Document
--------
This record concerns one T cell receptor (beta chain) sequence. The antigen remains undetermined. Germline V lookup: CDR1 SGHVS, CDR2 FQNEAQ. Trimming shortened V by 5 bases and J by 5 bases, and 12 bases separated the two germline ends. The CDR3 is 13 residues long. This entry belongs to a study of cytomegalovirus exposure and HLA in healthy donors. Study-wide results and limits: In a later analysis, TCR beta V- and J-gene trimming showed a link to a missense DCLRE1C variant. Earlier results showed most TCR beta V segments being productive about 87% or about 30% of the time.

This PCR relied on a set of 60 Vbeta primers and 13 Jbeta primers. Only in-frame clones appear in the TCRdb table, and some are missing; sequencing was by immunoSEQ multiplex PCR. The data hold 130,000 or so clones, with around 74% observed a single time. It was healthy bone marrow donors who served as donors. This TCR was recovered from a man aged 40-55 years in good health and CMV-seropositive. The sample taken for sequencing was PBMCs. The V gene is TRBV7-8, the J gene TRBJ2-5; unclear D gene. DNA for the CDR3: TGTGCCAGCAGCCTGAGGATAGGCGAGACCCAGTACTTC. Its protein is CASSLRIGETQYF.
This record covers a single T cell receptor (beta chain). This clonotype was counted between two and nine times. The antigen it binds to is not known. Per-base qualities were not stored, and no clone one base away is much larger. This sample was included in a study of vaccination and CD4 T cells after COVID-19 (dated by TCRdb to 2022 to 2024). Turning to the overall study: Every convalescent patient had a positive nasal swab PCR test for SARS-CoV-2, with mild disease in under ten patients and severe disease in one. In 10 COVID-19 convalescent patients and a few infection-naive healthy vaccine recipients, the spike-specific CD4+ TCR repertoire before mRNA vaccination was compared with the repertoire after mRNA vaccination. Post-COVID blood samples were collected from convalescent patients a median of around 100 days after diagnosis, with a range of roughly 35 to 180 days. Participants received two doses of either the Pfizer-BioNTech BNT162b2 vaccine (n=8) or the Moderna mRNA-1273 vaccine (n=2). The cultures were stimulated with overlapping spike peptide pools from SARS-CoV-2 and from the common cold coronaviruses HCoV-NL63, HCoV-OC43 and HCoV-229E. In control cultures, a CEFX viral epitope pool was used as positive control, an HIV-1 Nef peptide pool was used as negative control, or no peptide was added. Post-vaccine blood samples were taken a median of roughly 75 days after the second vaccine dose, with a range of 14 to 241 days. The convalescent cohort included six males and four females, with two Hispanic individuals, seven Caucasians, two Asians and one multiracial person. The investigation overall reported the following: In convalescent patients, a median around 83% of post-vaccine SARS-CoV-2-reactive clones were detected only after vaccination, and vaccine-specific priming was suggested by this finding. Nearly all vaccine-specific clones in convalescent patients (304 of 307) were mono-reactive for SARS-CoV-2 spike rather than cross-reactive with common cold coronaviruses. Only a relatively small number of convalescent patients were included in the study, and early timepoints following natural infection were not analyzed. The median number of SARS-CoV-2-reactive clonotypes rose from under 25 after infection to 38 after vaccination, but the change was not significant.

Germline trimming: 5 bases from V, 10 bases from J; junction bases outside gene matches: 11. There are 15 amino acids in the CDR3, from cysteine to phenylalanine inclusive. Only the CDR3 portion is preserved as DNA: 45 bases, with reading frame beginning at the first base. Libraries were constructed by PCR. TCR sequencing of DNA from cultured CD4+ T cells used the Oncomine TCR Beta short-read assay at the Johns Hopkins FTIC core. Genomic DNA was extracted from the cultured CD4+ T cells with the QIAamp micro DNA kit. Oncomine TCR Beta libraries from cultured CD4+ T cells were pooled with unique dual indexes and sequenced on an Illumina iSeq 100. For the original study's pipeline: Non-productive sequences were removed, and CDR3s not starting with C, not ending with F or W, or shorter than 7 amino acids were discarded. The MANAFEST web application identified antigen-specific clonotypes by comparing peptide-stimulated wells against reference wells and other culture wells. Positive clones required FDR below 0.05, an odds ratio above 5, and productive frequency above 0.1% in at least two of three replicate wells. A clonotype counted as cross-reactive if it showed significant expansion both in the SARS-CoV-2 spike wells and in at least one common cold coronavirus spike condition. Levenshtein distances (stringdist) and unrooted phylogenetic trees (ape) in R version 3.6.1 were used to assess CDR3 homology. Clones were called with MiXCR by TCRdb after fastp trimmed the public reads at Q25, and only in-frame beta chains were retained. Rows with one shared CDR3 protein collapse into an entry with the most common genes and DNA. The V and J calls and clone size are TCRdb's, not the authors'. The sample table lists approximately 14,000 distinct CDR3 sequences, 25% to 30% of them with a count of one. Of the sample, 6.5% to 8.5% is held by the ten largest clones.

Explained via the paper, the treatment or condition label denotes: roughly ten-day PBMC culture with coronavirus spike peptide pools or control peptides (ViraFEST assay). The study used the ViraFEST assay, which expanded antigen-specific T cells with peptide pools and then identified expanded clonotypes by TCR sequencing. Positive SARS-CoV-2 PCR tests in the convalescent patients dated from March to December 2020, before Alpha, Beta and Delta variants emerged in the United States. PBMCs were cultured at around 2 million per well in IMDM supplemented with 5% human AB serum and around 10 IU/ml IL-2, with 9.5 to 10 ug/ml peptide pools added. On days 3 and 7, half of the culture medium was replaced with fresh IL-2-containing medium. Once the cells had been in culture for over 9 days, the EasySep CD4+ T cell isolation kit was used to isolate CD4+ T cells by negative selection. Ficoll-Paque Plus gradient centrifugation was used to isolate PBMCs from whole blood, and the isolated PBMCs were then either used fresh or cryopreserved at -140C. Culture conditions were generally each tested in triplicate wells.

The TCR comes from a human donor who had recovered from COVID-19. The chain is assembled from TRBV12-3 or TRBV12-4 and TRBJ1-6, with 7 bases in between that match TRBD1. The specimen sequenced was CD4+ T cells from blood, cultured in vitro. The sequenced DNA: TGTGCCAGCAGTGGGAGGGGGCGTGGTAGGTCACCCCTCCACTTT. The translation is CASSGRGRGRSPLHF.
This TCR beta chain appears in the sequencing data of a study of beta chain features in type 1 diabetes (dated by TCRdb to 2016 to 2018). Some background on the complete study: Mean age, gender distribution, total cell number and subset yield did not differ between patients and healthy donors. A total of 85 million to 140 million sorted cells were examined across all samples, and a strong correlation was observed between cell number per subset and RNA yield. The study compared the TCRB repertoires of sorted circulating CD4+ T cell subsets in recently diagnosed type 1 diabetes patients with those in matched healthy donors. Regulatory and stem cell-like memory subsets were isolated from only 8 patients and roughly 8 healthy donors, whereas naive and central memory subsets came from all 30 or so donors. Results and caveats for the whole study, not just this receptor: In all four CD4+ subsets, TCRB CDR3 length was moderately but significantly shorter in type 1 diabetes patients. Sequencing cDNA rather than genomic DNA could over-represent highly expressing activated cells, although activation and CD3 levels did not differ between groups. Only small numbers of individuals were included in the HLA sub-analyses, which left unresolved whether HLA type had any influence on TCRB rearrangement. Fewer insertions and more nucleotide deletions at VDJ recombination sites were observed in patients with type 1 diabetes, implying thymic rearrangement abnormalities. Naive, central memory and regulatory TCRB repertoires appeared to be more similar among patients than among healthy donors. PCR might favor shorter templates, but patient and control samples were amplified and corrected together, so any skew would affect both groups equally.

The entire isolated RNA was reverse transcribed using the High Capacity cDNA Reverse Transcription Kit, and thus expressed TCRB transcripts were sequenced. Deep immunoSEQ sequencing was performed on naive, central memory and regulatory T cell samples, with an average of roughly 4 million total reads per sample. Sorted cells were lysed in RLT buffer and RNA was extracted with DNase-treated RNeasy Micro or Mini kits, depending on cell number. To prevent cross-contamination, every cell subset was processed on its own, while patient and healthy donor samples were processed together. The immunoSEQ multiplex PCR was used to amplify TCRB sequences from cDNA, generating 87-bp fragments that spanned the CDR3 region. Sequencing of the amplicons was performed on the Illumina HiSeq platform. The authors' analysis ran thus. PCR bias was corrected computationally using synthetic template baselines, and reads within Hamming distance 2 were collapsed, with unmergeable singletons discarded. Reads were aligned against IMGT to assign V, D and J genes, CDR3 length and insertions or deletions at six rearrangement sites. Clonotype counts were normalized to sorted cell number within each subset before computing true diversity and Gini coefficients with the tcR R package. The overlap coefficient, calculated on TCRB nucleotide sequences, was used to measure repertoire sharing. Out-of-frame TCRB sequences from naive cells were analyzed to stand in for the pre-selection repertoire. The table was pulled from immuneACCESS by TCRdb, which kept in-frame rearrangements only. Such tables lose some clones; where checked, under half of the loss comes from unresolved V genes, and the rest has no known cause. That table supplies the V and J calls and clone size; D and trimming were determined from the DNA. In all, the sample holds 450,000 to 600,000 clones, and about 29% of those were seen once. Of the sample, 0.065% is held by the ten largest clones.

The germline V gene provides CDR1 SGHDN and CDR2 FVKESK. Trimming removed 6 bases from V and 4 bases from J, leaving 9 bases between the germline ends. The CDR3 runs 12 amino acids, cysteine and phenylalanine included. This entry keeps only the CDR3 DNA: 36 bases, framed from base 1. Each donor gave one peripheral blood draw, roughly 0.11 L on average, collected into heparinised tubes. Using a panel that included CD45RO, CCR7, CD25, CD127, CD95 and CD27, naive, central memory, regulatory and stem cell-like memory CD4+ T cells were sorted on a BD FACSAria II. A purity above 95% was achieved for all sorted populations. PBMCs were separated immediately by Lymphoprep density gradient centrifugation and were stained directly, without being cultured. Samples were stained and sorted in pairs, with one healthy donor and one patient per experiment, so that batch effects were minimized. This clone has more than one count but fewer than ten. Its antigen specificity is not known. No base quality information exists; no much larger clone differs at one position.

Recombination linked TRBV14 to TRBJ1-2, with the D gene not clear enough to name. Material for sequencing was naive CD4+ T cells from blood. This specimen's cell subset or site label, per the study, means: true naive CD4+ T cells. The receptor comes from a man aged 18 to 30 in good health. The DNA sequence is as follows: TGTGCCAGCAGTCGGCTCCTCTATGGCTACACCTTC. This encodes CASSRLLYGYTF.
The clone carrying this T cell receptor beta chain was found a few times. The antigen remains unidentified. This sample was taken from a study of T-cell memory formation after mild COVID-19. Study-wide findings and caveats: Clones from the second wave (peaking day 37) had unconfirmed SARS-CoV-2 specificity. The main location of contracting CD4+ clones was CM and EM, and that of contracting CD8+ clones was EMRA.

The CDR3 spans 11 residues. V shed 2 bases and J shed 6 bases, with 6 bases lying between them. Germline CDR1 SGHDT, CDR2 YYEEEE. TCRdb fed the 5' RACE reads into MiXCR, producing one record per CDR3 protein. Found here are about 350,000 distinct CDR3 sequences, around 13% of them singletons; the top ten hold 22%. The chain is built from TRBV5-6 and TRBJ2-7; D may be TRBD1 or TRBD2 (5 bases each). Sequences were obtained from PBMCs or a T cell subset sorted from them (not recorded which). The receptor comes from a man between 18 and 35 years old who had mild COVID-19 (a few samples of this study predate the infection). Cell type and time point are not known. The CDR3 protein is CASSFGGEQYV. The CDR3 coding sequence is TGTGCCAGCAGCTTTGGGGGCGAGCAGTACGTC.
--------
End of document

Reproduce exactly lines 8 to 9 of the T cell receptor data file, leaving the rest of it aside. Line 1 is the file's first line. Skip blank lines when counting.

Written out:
The entire isolated RNA was reverse transcribed using the High Capacity cDNA Reverse Transcription Kit, and thus expressed TCRB transcripts were sequenced. Deep immunoSEQ sequencing was performed on naive, central memory and regulatory T cell samples, with an average of roughly 4 million total reads per sample. Sorted cells were lysed in RLT buffer and RNA was extracted with DNase-treated RNeasy Micro or Mini kits, depending on cell number. To prevent cross-contamination, every cell subset was processed on its own, while patient and healthy donor samples were processed together. The immunoSEQ multiplex PCR was used to amplify TCRB sequences from cDNA, generating 87-bp fragments that spanned the CDR3 region. Sequencing of the amplicons was performed on the Illumina HiSeq platform. The authors' analysis ran thus. PCR bias was corrected computationally using synthetic template baselines, and reads within Hamming distance 2 were collapsed, with unmergeable singletons discarded. Reads were aligned against IMGT to assign V, D and J genes, CDR3 length and insertions or deletions at six rearrangement sites. Clonotype counts were normalized to sorted cell number within each subset before computing true diversity and Gini coefficients with the tcR R package. The overlap coefficient, calculated on TCRB nucleotide sequences, was used to measure repertoire sharing. Out-of-frame TCRB sequences from naive cells were analyzed to stand in for the pre-selection repertoire. The table was pulled from immuneACCESS by TCRdb, which kept in-frame rearrangements only. Such tables lose some clones; where checked, under half of the loss comes from unresolved V genes, and the rest has no known cause. That table supplies the V and J calls and clone size; D and trimming were determined from the DNA. In all, the sample holds 450,000 to 600,000 clones, and about 29% of those were seen once. Of the sample, 0.065% is held by the ten largest clones.

The germline V gene provides CDR1 SGHDN and CDR2 FVKESK. Trimming removed 6 bases from V and 4 bases from J, leaving 9 bases between the germline ends. The CDR3 runs 12 amino acids, cysteine and phenylalanine included. This entry keeps only the CDR3 DNA: 36 bases, framed from base 1. Each donor gave one peripheral blood draw, roughly 0.11 L on average, collected into heparinised tubes. Using a panel that included CD45RO, CCR7, CD25, CD127, CD95 and CD27, naive, central memory, regulatory and stem cell-like memory CD4+ T cells were sorted on a BD FACSAria II. A purity above 95% was achieved for all sorted populations. PBMCs were separated immediately by Lymphoprep density gradient centrifugation and were stained directly, without being cultured. Samples were stained and sorted in pairs, with one healthy donor and one patient per experiment, so that batch effects were minimized. This clone has more than one count but fewer than ten. Its antigen specificity is not known. No base quality information exists; no much larger clone differs at one position.